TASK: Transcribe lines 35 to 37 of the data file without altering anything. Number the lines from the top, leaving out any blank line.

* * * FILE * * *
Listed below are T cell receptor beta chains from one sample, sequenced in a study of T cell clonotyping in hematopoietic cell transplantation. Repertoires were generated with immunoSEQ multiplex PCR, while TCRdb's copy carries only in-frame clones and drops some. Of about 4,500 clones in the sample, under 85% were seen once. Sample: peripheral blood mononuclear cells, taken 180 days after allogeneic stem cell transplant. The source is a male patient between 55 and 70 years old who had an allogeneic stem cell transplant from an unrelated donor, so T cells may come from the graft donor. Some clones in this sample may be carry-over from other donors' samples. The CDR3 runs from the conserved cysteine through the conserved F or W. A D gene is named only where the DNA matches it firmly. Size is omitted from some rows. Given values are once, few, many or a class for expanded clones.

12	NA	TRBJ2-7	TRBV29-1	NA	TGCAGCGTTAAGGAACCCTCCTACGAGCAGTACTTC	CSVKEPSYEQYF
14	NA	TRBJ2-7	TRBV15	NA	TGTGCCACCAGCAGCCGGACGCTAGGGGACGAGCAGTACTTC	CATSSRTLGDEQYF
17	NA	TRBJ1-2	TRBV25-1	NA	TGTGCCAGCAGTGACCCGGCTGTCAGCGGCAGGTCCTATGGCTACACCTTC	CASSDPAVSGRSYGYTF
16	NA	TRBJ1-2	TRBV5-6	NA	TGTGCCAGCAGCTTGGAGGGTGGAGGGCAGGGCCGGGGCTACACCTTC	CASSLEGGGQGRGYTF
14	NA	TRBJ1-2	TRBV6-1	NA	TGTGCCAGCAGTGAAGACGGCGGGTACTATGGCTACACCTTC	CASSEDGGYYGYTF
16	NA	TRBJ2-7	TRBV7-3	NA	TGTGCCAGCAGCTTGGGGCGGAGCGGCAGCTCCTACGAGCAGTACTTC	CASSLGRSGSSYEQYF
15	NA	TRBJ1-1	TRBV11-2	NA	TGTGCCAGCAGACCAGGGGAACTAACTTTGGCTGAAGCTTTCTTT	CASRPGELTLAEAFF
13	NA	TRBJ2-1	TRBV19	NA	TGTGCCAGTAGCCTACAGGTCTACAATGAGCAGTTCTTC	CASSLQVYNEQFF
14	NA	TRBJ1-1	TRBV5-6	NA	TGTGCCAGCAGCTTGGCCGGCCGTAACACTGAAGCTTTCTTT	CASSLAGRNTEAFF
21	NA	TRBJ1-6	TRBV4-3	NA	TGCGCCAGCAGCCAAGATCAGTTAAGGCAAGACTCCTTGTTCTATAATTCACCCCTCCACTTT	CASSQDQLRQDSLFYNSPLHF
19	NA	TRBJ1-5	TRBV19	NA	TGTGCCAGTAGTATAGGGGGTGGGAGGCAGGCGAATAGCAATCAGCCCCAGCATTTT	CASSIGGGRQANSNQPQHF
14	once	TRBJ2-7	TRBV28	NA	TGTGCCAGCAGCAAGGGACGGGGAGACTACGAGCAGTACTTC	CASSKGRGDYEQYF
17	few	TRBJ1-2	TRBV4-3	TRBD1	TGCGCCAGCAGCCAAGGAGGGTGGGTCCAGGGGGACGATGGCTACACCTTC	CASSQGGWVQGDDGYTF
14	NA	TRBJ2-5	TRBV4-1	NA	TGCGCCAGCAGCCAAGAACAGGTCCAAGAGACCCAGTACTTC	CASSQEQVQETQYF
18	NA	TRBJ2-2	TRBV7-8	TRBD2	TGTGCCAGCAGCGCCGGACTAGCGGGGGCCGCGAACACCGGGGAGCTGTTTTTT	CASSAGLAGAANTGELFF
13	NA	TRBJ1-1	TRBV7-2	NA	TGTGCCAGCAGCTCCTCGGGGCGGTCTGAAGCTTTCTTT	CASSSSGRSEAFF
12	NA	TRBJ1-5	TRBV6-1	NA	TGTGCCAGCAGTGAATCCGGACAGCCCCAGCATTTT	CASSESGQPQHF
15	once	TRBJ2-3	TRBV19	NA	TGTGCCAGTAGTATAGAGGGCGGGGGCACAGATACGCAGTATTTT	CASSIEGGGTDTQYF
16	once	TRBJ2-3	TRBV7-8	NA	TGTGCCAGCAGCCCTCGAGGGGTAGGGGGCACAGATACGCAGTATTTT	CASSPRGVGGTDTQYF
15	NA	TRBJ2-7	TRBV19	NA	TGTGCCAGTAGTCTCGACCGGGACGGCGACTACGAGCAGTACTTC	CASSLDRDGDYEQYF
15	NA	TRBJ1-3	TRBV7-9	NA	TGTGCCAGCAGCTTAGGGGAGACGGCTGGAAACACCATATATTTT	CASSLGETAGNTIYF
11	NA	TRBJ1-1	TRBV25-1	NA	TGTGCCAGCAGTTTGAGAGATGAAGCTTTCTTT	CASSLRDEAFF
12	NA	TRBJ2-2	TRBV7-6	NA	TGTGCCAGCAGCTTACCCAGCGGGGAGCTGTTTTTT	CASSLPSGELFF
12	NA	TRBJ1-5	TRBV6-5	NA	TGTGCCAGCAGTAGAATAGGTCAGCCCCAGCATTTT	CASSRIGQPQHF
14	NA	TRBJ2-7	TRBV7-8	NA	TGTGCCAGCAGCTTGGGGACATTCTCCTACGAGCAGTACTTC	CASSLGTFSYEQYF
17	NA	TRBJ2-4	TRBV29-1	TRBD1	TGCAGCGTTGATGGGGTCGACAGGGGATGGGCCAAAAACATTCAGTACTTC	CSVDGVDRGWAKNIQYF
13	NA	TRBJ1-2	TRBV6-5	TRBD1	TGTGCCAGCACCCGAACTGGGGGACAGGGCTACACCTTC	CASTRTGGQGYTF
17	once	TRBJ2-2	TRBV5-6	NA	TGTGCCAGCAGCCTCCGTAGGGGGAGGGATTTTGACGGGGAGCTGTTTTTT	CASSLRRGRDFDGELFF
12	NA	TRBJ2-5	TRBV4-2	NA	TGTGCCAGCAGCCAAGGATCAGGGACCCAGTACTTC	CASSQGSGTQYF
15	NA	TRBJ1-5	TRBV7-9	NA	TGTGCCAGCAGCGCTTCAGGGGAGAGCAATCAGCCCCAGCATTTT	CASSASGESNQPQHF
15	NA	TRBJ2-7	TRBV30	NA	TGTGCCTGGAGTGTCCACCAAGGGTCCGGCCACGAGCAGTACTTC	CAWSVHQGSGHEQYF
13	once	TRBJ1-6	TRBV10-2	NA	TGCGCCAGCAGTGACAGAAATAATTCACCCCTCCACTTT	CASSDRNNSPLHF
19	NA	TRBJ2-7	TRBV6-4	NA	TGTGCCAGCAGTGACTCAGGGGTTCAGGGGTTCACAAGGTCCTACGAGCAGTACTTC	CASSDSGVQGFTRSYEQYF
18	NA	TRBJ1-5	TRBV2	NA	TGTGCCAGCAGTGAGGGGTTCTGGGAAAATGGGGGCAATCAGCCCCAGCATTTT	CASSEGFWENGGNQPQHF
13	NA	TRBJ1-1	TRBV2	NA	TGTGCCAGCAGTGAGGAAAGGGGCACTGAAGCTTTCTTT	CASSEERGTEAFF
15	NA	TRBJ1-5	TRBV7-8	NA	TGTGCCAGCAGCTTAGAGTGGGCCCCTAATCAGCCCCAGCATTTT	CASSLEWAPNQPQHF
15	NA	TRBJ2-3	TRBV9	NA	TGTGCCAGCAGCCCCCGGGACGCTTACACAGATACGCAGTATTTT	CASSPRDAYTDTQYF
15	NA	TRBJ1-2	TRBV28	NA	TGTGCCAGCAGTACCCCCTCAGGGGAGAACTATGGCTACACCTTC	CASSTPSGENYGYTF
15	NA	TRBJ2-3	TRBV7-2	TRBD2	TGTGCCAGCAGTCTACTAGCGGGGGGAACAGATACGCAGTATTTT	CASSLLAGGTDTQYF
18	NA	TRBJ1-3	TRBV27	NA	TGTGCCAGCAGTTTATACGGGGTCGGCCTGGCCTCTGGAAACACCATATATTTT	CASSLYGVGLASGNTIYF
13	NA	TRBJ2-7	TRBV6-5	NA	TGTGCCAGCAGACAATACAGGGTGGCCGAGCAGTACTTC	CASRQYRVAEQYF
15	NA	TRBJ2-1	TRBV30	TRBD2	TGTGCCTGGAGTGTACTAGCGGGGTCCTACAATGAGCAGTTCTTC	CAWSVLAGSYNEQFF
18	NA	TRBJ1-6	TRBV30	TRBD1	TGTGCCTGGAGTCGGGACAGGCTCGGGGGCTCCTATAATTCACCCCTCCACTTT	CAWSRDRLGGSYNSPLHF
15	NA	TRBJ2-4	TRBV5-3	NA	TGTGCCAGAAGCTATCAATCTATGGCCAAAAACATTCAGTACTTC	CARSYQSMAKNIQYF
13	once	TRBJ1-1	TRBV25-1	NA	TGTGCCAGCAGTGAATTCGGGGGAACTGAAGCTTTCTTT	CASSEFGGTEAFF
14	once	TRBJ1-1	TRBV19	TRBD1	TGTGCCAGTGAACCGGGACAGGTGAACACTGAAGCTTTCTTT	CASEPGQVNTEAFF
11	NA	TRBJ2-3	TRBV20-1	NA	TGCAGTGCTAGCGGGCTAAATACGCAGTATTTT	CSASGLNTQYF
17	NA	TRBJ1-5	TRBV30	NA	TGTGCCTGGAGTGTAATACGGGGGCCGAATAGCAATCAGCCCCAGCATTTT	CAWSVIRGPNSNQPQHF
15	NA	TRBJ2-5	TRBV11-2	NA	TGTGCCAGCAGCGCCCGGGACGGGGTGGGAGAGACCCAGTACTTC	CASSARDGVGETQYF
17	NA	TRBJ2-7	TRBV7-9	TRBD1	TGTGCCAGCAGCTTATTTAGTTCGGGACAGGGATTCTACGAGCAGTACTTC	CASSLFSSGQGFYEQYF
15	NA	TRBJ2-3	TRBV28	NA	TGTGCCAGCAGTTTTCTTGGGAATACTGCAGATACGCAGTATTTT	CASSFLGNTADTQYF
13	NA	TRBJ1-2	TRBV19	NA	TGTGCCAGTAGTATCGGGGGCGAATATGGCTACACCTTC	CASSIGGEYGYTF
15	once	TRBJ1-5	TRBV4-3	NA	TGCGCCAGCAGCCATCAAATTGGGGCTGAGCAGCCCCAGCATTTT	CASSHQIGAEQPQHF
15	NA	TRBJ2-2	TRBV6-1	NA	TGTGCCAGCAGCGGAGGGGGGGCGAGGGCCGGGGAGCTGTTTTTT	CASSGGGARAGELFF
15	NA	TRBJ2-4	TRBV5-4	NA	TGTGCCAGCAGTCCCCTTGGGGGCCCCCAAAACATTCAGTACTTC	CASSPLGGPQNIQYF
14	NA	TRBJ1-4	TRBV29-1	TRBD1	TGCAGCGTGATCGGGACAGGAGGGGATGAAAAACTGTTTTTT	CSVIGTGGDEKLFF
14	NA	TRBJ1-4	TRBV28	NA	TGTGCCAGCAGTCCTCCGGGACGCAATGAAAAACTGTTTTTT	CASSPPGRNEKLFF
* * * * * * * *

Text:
18	NA	TRBJ1-5	TRBV2	NA	TGTGCCAGCAGTGAGGGGTTCTGGGAAAATGGGGGCAATCAGCCCCAGCATTTT	CASSEGFWENGGNQPQHF
13	NA	TRBJ1-1	TRBV2	NA	TGTGCCAGCAGTGAGGAAAGGGGCACTGAAGCTTTCTTT	CASSEERGTEAFF
15	NA	TRBJ1-5	TRBV7-8	NA	TGTGCCAGCAGCTTAGAGTGGGCCCCTAATCAGCCCCAGCATTTT	CASSLEWAPNQPQHF